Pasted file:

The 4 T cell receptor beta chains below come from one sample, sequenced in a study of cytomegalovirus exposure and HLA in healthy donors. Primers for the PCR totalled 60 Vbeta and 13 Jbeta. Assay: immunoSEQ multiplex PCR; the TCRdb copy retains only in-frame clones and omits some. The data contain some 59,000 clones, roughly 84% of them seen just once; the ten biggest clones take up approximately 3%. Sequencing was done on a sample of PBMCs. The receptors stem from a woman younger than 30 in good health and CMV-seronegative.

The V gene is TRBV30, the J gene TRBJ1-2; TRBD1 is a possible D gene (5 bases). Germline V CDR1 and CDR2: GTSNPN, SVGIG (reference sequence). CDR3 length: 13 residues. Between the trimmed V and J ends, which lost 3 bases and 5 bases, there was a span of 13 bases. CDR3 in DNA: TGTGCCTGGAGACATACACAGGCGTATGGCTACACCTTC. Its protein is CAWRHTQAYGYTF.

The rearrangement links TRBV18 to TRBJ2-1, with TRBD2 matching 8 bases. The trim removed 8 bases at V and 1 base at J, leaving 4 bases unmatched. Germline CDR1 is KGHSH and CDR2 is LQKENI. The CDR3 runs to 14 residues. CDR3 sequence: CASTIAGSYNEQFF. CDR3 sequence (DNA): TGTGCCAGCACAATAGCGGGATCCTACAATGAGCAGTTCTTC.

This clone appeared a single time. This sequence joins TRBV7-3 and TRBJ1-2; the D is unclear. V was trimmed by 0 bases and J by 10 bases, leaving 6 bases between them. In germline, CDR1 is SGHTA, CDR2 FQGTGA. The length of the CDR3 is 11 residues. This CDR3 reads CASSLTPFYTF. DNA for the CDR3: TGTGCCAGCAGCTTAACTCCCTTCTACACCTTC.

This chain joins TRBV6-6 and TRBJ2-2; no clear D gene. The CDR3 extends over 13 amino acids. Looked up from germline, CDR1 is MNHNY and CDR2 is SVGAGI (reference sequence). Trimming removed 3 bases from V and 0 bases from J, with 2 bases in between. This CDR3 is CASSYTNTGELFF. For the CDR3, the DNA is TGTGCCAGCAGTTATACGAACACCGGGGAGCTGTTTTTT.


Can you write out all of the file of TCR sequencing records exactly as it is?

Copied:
The 4 T cell receptor beta chains below come from one sample, sequenced in a study of cytomegalovirus exposure and HLA in healthy donors. Primers for the PCR totalled 60 Vbeta and 13 Jbeta. Assay: immunoSEQ multiplex PCR; the TCRdb copy retains only in-frame clones and omits some. The data contain some 59,000 clones, roughly 84% of them seen just once; the ten biggest clones take up approximately 3%. Sequencing was done on a sample of PBMCs. The receptors stem from a woman younger than 30 in good health and CMV-seronegative.

The V gene is TRBV30, the J gene TRBJ1-2; TRBD1 is a possible D gene (5 bases). Germline V CDR1 and CDR2: GTSNPN, SVGIG (reference sequence). CDR3 length: 13 residues. Between the trimmed V and J ends, which lost 3 bases and 5 bases, there was a span of 13 bases. CDR3 in DNA: TGTGCCTGGAGACATACACAGGCGTATGGCTACACCTTC. Its protein is CAWRHTQAYGYTF.

The rearrangement links TRBV18 to TRBJ2-1, with TRBD2 matching 8 bases. The trim removed 8 bases at V and 1 base at J, leaving 4 bases unmatched. Germline CDR1 is KGHSH and CDR2 is LQKENI. The CDR3 runs to 14 residues. CDR3 sequence: CASTIAGSYNEQFF. CDR3 sequence (DNA): TGTGCCAGCACAATAGCGGGATCCTACAATGAGCAGTTCTTC.

This clone appeared a single time. This sequence joins TRBV7-3 and TRBJ1-2; the D is unclear. V was trimmed by 0 bases and J by 10 bases, leaving 6 bases between them. In germline, CDR1 is SGHTA, CDR2 FQGTGA. The length of the CDR3 is 11 residues. This CDR3 reads CASSLTPFYTF. DNA for the CDR3: TGTGCCAGCAGCTTAACTCCCTTCTACACCTTC.

This chain joins TRBV6-6 and TRBJ2-2; no clear D gene. The CDR3 extends over 13 amino acids. Looked up from germline, CDR1 is MNHNY and CDR2 is SVGAGI (reference sequence). Trimming removed 3 bases from V and 0 bases from J, with 2 bases in between. This CDR3 is CASSYTNTGELFF. For the CDR3, the DNA is TGTGCCAGCAGTTATACGAACACCGGGGAGCTGTTTTTT.